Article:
Gazette Vet: Guide to Dealing with “The Unpleasant People”


By John Andersen, DVM

Working in a busy small animal veterinary hospital, I interact with a lot of people daily. The overwhelming majority of my client interactions are very pleasant; most people in this world are indeed nice, polite, patient, and kind! However, like any service industry, we are at times visited by, let’s just say, “unpleasant people.”

Yes, “the unpleasant people.” Those who enter the doors of a business and at the moment, on the surface, and perhaps deep inside, are not nice, polite, patient, or kind. Throw in a sick animal and an expensive veterinary bill and the unpleasant people can really make themselves known! They knock us off our game and can ruin our day in an instant. They make us stressed out for no good reason at all. This 1 percent of interactions takes up 99 percent of our thoughts when we head home.

Before working as a veterinarian, I waited tables for five years, worked on a landscape crew for four years, and was a paperboy for three years. In all of these jobs I served a wide public and plenty of “unpleasant people.”

When I was younger, “unpleasant people” really upset me. But now, at 39, I no longer dread them. In fact, some of my most rewarding professional experiences have been dealing with unpleasant people and finding the other side. It’s safe to say that each of us has probably been an unpleasant person in some circumstance or another. That is an important point to remember when dealing with an upset customer or client.

So, I humbly offer the following Guide to Dealing with “Unpleasant People:”

Step One: Try.

This is the first step because when Mrs. Jones is at the front desk raising hell (again) and wants to talk to somebody “in charge,” the first thing you’re going to do is make a decision in your head to either try, or not to try.

One of the classic signs of immaturity in these situations is saying, “who cares,” or “she can just go somewhere else.” This is a decision to not try. In any business, every single client or customer is indeed important. Some just take up more time than others. When we decide not to try to help people when they are upset, they can read us like an open book.  But when we decide in earnest to try and help Mrs. Jones with her likely unreasonable demands, on some level, through the yelling and frustration, I guarantee she will know if we are trying or not. In my opinion, it is always worth trying.  I suppose another word for “try” is “care.” It is always worth caring for other people (even when they are being really rude).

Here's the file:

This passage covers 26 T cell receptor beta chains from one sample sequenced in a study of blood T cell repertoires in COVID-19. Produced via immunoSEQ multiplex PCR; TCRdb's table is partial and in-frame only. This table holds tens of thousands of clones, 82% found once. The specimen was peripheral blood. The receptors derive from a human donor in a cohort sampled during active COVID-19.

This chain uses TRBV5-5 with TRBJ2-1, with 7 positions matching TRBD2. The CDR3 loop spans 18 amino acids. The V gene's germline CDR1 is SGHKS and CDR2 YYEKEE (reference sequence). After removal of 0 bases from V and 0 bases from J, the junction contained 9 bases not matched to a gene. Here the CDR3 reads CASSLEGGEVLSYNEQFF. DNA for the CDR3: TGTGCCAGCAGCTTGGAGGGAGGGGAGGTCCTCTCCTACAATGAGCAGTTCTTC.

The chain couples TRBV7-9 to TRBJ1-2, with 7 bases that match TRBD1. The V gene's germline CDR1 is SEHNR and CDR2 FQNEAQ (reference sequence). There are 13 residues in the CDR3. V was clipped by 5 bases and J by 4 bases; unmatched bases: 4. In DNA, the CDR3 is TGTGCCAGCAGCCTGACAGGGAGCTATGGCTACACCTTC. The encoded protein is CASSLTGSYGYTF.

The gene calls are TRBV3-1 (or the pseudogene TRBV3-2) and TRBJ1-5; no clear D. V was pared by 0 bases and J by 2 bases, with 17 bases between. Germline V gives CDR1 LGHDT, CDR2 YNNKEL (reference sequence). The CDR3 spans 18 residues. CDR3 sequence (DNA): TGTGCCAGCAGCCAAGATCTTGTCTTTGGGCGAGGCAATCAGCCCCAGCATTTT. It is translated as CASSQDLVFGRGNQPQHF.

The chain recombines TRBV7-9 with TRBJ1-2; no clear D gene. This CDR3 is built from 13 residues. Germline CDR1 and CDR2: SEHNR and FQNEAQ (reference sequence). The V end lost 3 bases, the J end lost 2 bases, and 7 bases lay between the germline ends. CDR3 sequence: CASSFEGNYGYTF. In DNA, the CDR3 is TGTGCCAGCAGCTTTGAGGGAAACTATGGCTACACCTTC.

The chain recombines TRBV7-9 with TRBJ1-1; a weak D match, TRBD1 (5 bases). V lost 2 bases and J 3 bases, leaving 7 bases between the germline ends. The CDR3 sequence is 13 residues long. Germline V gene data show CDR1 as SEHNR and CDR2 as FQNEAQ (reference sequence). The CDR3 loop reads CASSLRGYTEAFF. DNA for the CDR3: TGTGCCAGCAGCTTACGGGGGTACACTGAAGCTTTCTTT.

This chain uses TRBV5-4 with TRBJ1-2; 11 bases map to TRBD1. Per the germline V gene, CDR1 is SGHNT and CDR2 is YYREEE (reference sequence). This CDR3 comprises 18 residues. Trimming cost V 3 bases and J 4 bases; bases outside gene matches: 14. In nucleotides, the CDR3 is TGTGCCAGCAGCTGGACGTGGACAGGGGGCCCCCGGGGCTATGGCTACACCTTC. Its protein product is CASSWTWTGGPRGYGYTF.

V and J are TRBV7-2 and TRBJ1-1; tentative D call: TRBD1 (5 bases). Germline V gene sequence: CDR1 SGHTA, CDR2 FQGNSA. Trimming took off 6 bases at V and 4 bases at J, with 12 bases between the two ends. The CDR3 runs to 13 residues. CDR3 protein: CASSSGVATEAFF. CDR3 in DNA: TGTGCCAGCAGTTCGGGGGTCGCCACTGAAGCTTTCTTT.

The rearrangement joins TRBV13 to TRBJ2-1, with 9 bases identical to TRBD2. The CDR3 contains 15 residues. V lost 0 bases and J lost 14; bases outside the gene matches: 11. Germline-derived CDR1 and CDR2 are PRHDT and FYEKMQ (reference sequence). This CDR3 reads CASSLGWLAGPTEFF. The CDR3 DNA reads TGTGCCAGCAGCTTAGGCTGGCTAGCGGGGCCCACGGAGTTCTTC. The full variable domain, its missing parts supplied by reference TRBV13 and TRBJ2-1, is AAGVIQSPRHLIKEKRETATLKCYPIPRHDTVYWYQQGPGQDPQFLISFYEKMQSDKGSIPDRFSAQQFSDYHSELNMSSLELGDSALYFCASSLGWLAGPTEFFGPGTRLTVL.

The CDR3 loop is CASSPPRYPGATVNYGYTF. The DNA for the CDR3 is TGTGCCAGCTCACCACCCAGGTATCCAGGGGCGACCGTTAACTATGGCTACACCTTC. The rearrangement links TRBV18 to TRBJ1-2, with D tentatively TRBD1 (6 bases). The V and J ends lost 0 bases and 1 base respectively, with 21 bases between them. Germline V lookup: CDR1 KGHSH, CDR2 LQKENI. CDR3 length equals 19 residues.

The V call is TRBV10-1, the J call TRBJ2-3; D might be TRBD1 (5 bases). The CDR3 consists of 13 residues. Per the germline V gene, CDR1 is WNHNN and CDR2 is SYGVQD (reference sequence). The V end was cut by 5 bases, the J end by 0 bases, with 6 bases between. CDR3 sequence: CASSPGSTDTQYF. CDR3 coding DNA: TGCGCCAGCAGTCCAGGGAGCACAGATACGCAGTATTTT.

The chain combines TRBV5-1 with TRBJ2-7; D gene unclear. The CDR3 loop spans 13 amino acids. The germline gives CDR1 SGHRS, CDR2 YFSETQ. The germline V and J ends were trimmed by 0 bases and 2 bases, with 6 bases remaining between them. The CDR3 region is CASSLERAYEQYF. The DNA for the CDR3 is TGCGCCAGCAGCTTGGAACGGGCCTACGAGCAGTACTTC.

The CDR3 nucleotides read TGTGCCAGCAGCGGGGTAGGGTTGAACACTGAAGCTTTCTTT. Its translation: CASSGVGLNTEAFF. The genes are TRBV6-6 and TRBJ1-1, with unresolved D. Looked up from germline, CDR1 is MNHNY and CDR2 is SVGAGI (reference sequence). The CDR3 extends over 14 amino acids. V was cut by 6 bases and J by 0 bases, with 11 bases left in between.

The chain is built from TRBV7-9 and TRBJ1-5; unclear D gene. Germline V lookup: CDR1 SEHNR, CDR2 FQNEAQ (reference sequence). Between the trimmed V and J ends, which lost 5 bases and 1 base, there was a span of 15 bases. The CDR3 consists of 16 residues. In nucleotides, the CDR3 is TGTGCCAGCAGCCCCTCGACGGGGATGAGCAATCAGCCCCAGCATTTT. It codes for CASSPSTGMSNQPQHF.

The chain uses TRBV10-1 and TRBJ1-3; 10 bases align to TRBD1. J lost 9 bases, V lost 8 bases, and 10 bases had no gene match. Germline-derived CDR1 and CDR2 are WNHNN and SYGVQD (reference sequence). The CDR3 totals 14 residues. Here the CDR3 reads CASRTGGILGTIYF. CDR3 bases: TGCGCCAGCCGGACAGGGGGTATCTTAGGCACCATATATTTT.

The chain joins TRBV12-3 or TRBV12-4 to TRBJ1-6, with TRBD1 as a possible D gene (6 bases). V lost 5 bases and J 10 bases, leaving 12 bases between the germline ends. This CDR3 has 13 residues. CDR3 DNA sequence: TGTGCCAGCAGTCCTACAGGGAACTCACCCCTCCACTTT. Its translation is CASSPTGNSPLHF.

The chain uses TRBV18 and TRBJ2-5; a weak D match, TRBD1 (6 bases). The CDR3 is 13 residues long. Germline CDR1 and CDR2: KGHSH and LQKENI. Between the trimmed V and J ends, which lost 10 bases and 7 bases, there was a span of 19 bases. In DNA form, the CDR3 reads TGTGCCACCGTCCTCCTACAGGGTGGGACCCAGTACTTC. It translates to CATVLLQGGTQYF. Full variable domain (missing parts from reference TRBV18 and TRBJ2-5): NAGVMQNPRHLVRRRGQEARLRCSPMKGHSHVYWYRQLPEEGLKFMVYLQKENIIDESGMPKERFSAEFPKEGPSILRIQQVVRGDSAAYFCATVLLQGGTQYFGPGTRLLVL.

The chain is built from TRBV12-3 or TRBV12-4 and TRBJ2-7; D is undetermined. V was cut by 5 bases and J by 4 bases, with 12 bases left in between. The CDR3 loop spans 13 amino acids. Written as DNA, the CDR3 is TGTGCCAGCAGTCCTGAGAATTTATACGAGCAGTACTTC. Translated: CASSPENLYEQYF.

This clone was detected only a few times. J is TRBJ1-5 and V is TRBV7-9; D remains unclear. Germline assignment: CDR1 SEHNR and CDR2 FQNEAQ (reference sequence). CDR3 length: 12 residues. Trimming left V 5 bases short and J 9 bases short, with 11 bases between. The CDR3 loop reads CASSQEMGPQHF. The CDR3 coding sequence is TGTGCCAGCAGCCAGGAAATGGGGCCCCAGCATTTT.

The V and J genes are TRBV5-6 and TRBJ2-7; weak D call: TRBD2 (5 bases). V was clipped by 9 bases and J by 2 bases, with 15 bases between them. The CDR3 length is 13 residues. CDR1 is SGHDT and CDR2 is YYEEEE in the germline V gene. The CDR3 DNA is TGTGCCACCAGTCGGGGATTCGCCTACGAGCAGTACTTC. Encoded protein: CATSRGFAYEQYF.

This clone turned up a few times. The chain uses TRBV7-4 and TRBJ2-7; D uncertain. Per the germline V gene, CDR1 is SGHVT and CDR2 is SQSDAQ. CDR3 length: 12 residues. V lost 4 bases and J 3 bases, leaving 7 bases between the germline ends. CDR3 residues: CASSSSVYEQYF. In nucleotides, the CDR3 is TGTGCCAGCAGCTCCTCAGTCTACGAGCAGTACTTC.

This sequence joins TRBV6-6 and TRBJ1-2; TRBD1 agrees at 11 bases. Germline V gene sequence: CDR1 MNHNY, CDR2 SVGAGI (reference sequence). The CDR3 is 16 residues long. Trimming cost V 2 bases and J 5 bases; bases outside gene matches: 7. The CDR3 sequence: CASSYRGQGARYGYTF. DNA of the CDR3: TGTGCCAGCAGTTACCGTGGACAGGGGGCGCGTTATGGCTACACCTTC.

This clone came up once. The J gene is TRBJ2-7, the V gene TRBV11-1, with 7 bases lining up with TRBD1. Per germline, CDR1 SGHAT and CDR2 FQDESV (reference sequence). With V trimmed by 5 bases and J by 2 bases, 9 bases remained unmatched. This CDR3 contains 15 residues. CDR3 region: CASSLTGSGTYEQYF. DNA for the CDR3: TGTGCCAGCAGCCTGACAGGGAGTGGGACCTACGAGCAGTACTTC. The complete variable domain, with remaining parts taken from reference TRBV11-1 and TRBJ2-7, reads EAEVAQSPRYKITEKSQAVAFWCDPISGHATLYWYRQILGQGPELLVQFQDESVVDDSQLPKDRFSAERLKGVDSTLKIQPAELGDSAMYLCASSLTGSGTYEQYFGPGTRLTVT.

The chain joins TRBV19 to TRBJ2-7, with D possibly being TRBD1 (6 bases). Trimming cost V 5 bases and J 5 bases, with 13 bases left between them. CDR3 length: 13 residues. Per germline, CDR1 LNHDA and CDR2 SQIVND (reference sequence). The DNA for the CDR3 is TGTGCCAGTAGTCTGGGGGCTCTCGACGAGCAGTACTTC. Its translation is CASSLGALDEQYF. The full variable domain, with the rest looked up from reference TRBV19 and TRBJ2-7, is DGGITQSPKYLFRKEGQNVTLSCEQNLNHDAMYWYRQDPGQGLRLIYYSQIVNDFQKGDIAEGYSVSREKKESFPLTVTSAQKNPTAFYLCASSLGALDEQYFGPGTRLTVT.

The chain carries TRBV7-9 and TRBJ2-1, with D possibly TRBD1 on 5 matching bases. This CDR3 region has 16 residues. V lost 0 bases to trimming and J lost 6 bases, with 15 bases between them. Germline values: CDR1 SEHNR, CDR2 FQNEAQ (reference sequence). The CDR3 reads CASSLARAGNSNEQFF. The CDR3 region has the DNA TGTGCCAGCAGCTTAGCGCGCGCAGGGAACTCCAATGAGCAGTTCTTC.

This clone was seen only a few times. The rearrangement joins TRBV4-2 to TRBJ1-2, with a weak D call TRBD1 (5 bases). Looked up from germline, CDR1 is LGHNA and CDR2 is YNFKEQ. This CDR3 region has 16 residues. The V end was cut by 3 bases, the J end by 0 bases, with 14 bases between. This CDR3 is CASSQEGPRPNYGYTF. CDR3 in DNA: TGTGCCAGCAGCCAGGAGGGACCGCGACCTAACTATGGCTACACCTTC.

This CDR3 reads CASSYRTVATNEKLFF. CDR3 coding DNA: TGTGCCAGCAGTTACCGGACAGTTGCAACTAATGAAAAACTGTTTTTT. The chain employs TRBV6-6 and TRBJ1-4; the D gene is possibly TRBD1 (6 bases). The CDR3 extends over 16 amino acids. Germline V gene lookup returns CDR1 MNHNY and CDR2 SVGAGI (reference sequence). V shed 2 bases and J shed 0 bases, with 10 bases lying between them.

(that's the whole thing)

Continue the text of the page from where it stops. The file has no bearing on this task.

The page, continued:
Step Two:  Listen.

Listening is a skill.  Through all the tension, the body language, and the complaining, can you actually hear what they are upset about? Sometimes they say it plain and clear. But often you have to listen to everything that they are saying in order to get the big picture. Give each “unpleasant person” the benefit of the doubt that she or he does indeed have something to be upset about, whether you agree or disagree. If you don’t listen and get caught up in arguing, you will both get frustrated and you will lose a client.

Step Three:  Sympathize

This is a two-part step. First, you’ve got to sympathize with people in their current complaint, and picture it from their viewpoints. Second, you also need to zoom out and try to sympathize with why the person is often that way. Consider the extreme case of a child molester. Studies show that almost every child molester was once molested as a child himself/herself. Does this make the person’s current behavior acceptable? Certainly not.  However, when you are trying to understand and communicate with people, you have got to understand why they are who they are. Some people come to your business unpleasant because they had a terrible upbringing. Some people have been dealt terrible loss in their life and have no hope of things improving. Some people have never been shown kindness, love, or compassion. If you can give people the benefit of the doubt and consider that there is a background story, you see through some of the rude behavior and communicate on a much more productive level.

Step Four:  Respect

Do you have to respect their rude behavior or their impatience? No. Just respect them as a person. Every person deserves respect on a very basic level because he or she is a fellow human being. It is sad how this basic respect is sometimes forgotten. If you run a business and serve the public, you should respect everyone that comes in and treat them accordingly. Respect them enough to try, listen, and sympathize, and you will likely have a productive interaction.

Step Five:  Humility

Check your ego at the door. Sometimes you just have to let people talk over you or interrupt you. It’s okay. Dealing with an upset client is not the time to break out your ego or position.  Approach with humility and a spirit of service.

Step Six:  Humor

Don’t be afraid, when the moment is right, to lighten up the mood. Even in the tense moments, sometimes there is humor, and it’s okay to let it come to light. Showing some humor, appropriately, can go a long way to softening the mood and showing people you care enough to keep the conversation going.

Step Seven:  Love

On a very basic level, “Love your neighbor.” This is a really hard thing to do! Ask married people who gets them angrier than anyone else on the planet. I’m guessing 100 percent would say their spouses. But yet they love them.

Loving people means showing them patience, kindness, respect, compassion—all when they do not deserve it.

Loving people like that puts  us back in control of your feelings and goes a long way in helping us leave things behind when we close up shop and head home.

How do we deal with someone who is being rude and unreasonable? Care, listen, sympathize with and respect them, and approach them with humility, humor, and love. Try it!


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